At four o'clock she started for the hills. In half an hour she was dropping down a winding ravine along a rock-lashing stream with those hills so close to the car on either side that only now and then could she see the tops of them. Through the window the keen air came from the very lungs of them, freighted with the coolness of shadows, the scent of damp earth and the faint fragrance of wild flowers, and her soul leaped to meet them. The mountain sides were showered with pink and white laurel (she used to call it "ivy") and the rhododendrons (she used to call them "laurel") were just beginning to blossom — they were her old and fast friends — mountain, shadow, the wet earth and its pure breath, and tree, plant and flower; she had not forgotten them, and it was good to come back to them. Once she saw an overshot water-wheel on the bank of the rushing little stream and she thought of Uncle Billy; she smiled and the smile stopped short — she was going back to other things as well. The train had creaked by a log-cabin set in the hillside and then past another and another; and always there were two or three ragged children in the door and a haggard unkempt woman peering over their shoulders. How lonely those cabins looked and how desolate the life they suggested to her now- -NOW! The first station she came to after the train had wound down the long ravine to the valley level again was crowded with mountaineers. There a wedding party got aboard with a great deal of laughter, chaffing and noise, and all three went on within and without the train while it was waiting. A sudden thought stunned her like a lightning stroke. They were HER people out there on the platform and inside the car ahead — those rough men in slouch hats, jeans and cowhide boots, their mouths stained with tobacco juice, their cheeks and eyes on fire with moonshine, and those women in poke-bonnets with their sad, worn, patient faces on which the sympathetic good cheer and joy of the moment sat so strangely. She noticed their rough shoes and their homespun gowns that made their figures all alike and shapeless, with a vivid awakening of early memories. She might have been one of those narrow-lived girls outside, or that bride within had it not been for Jack — Hale. She finished the name in her own mind and she was conscious that she had. Ah, well, that was a long time ago and she was nothing but a child and she had thrown herself at his head. Perhaps it was different with him now and if it was, she would give him the chance to withdraw from everything. It would be right and fair and then life was so full for her now. She was dependent on nobody — on nothing. A rainbow spanned the heaven above her and the other end of it was not in the hills. But one end was and to that end she was on her way. She was going to just such people as she had seen at the station. Her father and her kinsmen were just such men — her step-mother and kinswomen were just such women. Her home was little more than just such a cabin as the desolate ones that stirred her pity when she swept by them. She thought of how she felt when she had first gone to Lonesome Cove after a few months at the Gap, and she shuddered to think how she would feel now. She was getting restless by this time and aimlessly she got up and walked to the front of the car and back again to her seat, hardly noticing that the other occupants were staring at her with some wonder. She sat down for a few minutes and then she went to the rear and stood outside on the platform, clutching a brass rod of the railing and looking back on the dropping darkness in which the hills seemed to be rushing together far behind as the train crashed on with its wake of spark-lit rolling smoke. A cinder stung her face, and when she lifted her hand to the spot, she saw that her glove was black with grime. With a little shiver of disgust she went back to her seat and with her face to the blackness rushing past her window she sat brooding — brooding. Why had Hale not met her? He had said he would and she had written him when she was coming and had telegraphed him at the station in New York when she started. Perhaps he HAD changed. She recalled that even his letters had grown less frequent, shorter, more hurried the past year — well, he should have his chance. Always, however, her mind kept going back to the people at the station and to her people in the mountains. They were the same, she kept repeating to herself — the very same and she was one of them. And always she kept thinking of her first trip to Lonesome Cove after her awakening and of what her next would be. That first time Hale had made her go back as she had left, in home-spun, sun-bonnet and brogans. There was the same reason why she should go back that way now as then — would Hale insist that she should now? She almost laughed aloud at the thought. She knew that she would refuse and she knew that his reason would not appeal to her now — she no longer cared what her neighbours and kinspeople might think and say. The porter paused at her seat.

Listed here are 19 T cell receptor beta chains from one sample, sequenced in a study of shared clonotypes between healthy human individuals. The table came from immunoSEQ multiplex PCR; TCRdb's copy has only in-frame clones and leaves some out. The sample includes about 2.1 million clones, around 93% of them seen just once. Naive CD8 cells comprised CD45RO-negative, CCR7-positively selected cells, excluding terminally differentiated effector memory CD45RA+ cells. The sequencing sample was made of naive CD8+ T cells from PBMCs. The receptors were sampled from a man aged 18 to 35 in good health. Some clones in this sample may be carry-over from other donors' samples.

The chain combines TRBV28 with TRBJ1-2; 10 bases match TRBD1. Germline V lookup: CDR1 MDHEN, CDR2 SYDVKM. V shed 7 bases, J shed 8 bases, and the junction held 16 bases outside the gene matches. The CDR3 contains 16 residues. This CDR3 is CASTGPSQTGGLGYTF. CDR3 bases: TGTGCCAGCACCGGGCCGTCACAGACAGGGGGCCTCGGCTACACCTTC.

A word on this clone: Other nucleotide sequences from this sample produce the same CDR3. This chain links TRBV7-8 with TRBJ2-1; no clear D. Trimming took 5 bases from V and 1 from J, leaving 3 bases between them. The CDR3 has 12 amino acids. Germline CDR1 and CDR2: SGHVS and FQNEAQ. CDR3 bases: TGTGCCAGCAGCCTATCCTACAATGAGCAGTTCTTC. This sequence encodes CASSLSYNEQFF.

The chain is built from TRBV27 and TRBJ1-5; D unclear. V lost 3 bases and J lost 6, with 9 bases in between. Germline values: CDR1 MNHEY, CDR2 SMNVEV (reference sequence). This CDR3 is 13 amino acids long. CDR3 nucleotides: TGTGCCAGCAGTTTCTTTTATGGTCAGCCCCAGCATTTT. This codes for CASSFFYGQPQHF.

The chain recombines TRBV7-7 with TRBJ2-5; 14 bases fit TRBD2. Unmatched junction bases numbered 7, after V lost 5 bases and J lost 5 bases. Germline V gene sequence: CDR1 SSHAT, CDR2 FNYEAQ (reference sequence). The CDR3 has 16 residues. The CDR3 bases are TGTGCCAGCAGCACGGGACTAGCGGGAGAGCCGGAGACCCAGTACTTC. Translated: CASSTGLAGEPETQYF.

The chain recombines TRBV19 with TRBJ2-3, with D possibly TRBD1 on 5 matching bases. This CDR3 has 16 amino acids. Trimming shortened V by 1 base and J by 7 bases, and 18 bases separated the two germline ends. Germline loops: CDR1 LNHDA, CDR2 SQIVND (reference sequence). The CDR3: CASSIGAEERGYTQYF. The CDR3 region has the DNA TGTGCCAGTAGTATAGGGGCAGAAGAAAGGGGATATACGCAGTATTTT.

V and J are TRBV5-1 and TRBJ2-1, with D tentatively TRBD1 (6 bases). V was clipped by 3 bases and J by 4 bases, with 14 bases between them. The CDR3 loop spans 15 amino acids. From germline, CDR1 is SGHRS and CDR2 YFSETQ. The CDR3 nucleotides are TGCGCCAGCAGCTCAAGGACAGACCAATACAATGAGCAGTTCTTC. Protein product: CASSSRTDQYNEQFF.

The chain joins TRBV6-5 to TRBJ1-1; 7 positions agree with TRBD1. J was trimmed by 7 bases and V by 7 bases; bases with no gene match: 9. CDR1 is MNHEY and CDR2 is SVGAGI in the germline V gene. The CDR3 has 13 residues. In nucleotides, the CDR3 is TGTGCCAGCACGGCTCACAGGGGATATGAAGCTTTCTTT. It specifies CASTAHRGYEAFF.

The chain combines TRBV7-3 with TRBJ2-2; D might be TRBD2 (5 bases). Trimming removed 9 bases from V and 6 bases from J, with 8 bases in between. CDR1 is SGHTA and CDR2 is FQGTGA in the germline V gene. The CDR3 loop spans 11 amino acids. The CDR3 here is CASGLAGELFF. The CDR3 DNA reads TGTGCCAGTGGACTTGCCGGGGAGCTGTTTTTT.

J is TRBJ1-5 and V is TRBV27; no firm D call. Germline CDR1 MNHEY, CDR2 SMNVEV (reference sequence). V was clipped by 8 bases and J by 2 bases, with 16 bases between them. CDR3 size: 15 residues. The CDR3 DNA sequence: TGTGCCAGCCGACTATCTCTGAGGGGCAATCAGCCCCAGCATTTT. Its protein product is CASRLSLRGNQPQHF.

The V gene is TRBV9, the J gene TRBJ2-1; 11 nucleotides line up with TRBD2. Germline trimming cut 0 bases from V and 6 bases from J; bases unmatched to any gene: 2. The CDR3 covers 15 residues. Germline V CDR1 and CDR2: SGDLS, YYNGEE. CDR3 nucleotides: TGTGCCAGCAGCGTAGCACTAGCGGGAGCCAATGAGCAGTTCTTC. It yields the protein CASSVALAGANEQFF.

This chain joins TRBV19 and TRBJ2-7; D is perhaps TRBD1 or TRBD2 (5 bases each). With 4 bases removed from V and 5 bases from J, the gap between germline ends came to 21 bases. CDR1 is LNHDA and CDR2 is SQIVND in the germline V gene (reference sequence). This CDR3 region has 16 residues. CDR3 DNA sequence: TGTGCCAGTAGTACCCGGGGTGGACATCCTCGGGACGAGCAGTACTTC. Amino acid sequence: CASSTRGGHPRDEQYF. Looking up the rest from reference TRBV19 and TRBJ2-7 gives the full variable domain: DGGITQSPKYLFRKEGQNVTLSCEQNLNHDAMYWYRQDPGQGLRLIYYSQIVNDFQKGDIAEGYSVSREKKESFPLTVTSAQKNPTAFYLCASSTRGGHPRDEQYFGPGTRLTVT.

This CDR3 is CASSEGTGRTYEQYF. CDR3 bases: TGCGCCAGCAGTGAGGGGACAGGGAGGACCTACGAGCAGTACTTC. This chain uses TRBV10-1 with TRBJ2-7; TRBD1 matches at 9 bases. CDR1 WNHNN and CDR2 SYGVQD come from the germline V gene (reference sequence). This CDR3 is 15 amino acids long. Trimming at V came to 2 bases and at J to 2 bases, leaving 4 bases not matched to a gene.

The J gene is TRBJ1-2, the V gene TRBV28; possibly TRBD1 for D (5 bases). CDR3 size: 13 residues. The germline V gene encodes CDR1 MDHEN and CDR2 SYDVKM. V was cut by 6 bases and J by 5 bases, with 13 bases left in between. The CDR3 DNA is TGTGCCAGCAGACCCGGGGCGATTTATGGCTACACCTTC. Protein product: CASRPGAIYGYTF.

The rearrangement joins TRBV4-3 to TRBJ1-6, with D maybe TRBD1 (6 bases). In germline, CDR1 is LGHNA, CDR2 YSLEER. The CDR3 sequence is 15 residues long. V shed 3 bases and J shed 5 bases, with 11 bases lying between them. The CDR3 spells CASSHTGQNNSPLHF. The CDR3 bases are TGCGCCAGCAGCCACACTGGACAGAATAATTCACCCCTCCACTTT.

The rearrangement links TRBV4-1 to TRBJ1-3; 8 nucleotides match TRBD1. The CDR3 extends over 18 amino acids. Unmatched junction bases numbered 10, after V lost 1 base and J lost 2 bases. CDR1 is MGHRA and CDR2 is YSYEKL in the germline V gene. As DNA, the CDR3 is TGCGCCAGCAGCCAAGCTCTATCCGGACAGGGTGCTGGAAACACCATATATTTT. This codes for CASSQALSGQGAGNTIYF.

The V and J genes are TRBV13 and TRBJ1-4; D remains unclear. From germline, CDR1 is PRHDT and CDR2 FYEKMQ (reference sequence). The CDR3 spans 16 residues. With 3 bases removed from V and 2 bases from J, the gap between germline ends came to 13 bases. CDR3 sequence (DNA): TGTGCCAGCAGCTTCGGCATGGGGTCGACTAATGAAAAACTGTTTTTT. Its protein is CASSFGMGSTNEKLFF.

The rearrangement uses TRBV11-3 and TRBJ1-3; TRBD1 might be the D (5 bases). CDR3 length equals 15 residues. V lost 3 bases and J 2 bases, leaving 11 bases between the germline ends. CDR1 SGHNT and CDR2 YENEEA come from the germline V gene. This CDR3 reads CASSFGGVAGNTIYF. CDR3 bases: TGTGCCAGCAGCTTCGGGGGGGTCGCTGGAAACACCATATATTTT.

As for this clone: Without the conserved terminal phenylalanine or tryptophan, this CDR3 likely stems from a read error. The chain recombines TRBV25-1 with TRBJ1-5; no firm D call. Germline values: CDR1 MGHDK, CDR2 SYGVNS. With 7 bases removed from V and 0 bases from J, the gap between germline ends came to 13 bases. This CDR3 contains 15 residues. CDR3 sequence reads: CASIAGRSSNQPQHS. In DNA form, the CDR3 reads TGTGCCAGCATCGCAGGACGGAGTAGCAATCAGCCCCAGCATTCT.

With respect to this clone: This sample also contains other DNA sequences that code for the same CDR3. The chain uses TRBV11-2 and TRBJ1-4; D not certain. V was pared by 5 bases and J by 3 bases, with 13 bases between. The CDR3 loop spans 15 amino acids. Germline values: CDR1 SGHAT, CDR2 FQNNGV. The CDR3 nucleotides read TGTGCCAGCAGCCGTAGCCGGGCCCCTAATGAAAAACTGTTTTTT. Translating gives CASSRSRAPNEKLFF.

"How much longer is it?" she asked.
"Half an hour, Miss."
June went to wash her face and hands, and when she came back to her seat a great glare shone through the windows on the other side of the car. It was the furnace, a "run" was on and she could see the streams of white molten metal racing down the narrow channels of sand to their narrow beds on either side. The whistle shrieked ahead for the Gap and she nerved herself with a prophetic sense of vague trouble at hand.
* * * * * * *
At the station Hale had paced the platform. He looked at his watch to see whether he might have time to run up to the furnace, half a mile away, and board the train there. He thought he had and he was about to start when the shriek of the coming engine rose beyond the low hills in Wild Cat Valley, echoed along Powell's Mountain and broke against the wrinkled breast of the Cumberland. On it came, and in plain sight it stopped suddenly to take water, and Hale cursed it silently and recalled viciously that when he was in a hurry to arrive anywhere, the water-tower was always on the wrong side of the station. He got so restless that he started for it on a run and he had gone hardly fifty yards before the train came on again and he had to run back to beat it to the station — where he sprang to the steps of the Pullman before it stopped — pushing the porter aside to find himself checked by the crowded passengers at the door. June was not among them and straightway he ran for the rear of the car.
June had risen. The other occupants of the car had crowded forward and she was the last of them. She had stood, during an irritating wait, at the water-tower, and now as she moved slowly forward again she heard the hurry of feet behind her and she turned to look into the eager, wondering eyes of John Hale.
"June!" he cried in amazement, but his face lighted with joy and he impulsively stretched out his arms as though he meant to take her in them, but as suddenly he dropped them before the startled look in her eyes, which, with one swift glance, searched him from head to foot. They shook hands almost gravely.